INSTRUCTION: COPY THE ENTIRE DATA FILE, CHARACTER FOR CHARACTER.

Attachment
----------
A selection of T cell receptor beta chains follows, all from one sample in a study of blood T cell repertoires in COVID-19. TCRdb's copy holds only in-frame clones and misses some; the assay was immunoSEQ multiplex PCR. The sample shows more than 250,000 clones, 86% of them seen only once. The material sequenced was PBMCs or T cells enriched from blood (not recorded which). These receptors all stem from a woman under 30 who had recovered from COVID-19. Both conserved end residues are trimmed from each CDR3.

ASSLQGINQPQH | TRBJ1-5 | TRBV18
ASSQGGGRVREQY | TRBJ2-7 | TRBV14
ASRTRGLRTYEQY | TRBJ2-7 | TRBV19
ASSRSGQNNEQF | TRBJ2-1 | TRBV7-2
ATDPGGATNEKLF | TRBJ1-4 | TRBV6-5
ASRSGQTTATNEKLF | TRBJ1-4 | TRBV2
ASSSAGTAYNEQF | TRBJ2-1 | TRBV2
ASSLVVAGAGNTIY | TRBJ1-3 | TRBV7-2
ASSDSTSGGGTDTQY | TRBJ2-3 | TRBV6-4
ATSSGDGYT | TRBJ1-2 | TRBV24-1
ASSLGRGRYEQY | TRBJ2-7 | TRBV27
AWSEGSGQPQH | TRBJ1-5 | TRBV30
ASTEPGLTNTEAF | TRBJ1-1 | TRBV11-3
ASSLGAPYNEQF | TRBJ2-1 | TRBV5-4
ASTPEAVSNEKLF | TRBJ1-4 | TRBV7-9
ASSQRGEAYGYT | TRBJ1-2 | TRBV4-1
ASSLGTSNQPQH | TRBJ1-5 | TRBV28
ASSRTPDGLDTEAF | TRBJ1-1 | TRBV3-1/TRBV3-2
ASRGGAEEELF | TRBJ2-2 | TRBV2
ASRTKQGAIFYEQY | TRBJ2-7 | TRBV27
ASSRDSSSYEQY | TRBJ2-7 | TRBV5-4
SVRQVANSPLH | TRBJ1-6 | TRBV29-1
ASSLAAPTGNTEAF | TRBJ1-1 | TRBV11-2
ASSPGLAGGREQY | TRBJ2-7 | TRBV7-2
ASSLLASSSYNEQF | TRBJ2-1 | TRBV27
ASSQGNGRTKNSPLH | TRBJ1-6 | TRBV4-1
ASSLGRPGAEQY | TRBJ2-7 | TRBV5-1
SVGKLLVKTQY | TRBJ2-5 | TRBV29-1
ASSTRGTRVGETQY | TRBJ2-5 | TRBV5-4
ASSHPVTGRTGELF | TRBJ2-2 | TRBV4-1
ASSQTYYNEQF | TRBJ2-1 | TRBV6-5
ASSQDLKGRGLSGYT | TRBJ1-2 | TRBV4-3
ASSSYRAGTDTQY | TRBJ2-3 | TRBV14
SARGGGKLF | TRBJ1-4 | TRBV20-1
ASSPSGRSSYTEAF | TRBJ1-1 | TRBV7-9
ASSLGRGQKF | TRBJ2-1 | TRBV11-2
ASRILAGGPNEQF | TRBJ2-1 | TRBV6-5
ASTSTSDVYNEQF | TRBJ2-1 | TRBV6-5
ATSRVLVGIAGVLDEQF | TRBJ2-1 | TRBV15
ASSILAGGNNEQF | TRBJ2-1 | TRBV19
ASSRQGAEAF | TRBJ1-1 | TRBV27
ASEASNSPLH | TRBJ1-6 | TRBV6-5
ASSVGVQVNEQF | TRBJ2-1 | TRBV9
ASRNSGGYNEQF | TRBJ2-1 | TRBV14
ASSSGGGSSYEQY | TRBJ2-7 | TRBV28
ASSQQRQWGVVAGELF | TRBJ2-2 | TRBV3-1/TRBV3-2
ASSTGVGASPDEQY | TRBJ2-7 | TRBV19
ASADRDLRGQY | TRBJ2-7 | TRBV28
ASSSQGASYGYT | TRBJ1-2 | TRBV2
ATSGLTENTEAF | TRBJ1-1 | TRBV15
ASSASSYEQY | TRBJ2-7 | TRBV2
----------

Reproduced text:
A selection of T cell receptor beta chains follows, all from one sample in a study of blood T cell repertoires in COVID-19. TCRdb's copy holds only in-frame clones and misses some; the assay was immunoSEQ multiplex PCR. The sample shows more than 250,000 clones, 86% of them seen only once. The material sequenced was PBMCs or T cells enriched from blood (not recorded which). These receptors all stem from a woman under 30 who had recovered from COVID-19. Both conserved end residues are trimmed from each CDR3.

ASSLQGINQPQH | TRBJ1-5 | TRBV18
ASSQGGGRVREQY | TRBJ2-7 | TRBV14
ASRTRGLRTYEQY | TRBJ2-7 | TRBV19
ASSRSGQNNEQF | TRBJ2-1 | TRBV7-2
ATDPGGATNEKLF | TRBJ1-4 | TRBV6-5
ASRSGQTTATNEKLF | TRBJ1-4 | TRBV2
ASSSAGTAYNEQF | TRBJ2-1 | TRBV2
ASSLVVAGAGNTIY | TRBJ1-3 | TRBV7-2
ASSDSTSGGGTDTQY | TRBJ2-3 | TRBV6-4
ATSSGDGYT | TRBJ1-2 | TRBV24-1
ASSLGRGRYEQY | TRBJ2-7 | TRBV27
AWSEGSGQPQH | TRBJ1-5 | TRBV30
ASTEPGLTNTEAF | TRBJ1-1 | TRBV11-3
ASSLGAPYNEQF | TRBJ2-1 | TRBV5-4
ASTPEAVSNEKLF | TRBJ1-4 | TRBV7-9
ASSQRGEAYGYT | TRBJ1-2 | TRBV4-1
ASSLGTSNQPQH | TRBJ1-5 | TRBV28
ASSRTPDGLDTEAF | TRBJ1-1 | TRBV3-1/TRBV3-2
ASRGGAEEELF | TRBJ2-2 | TRBV2
ASRTKQGAIFYEQY | TRBJ2-7 | TRBV27
ASSRDSSSYEQY | TRBJ2-7 | TRBV5-4
SVRQVANSPLH | TRBJ1-6 | TRBV29-1
ASSLAAPTGNTEAF | TRBJ1-1 | TRBV11-2
ASSPGLAGGREQY | TRBJ2-7 | TRBV7-2
ASSLLASSSYNEQF | TRBJ2-1 | TRBV27
ASSQGNGRTKNSPLH | TRBJ1-6 | TRBV4-1
ASSLGRPGAEQY | TRBJ2-7 | TRBV5-1
SVGKLLVKTQY | TRBJ2-5 | TRBV29-1
ASSTRGTRVGETQY | TRBJ2-5 | TRBV5-4
ASSHPVTGRTGELF | TRBJ2-2 | TRBV4-1
ASSQTYYNEQF | TRBJ2-1 | TRBV6-5
ASSQDLKGRGLSGYT | TRBJ1-2 | TRBV4-3
ASSSYRAGTDTQY | TRBJ2-3 | TRBV14
SARGGGKLF | TRBJ1-4 | TRBV20-1
ASSPSGRSSYTEAF | TRBJ1-1 | TRBV7-9
ASSLGRGQKF | TRBJ2-1 | TRBV11-2
ASRILAGGPNEQF | TRBJ2-1 | TRBV6-5
ASTSTSDVYNEQF | TRBJ2-1 | TRBV6-5
ATSRVLVGIAGVLDEQF | TRBJ2-1 | TRBV15
ASSILAGGNNEQF | TRBJ2-1 | TRBV19
ASSRQGAEAF | TRBJ1-1 | TRBV27
ASEASNSPLH | TRBJ1-6 | TRBV6-5
ASSVGVQVNEQF | TRBJ2-1 | TRBV9
ASRNSGGYNEQF | TRBJ2-1 | TRBV14
ASSSGGGSSYEQY | TRBJ2-7 | TRBV28
ASSQQRQWGVVAGELF | TRBJ2-2 | TRBV3-1/TRBV3-2
ASSTGVGASPDEQY | TRBJ2-7 | TRBV19
ASADRDLRGQY | TRBJ2-7 | TRBV28
ASSSQGASYGYT | TRBJ1-2 | TRBV2
ATSGLTENTEAF | TRBJ1-1 | TRBV15
ASSASSYEQY | TRBJ2-7 | TRBV2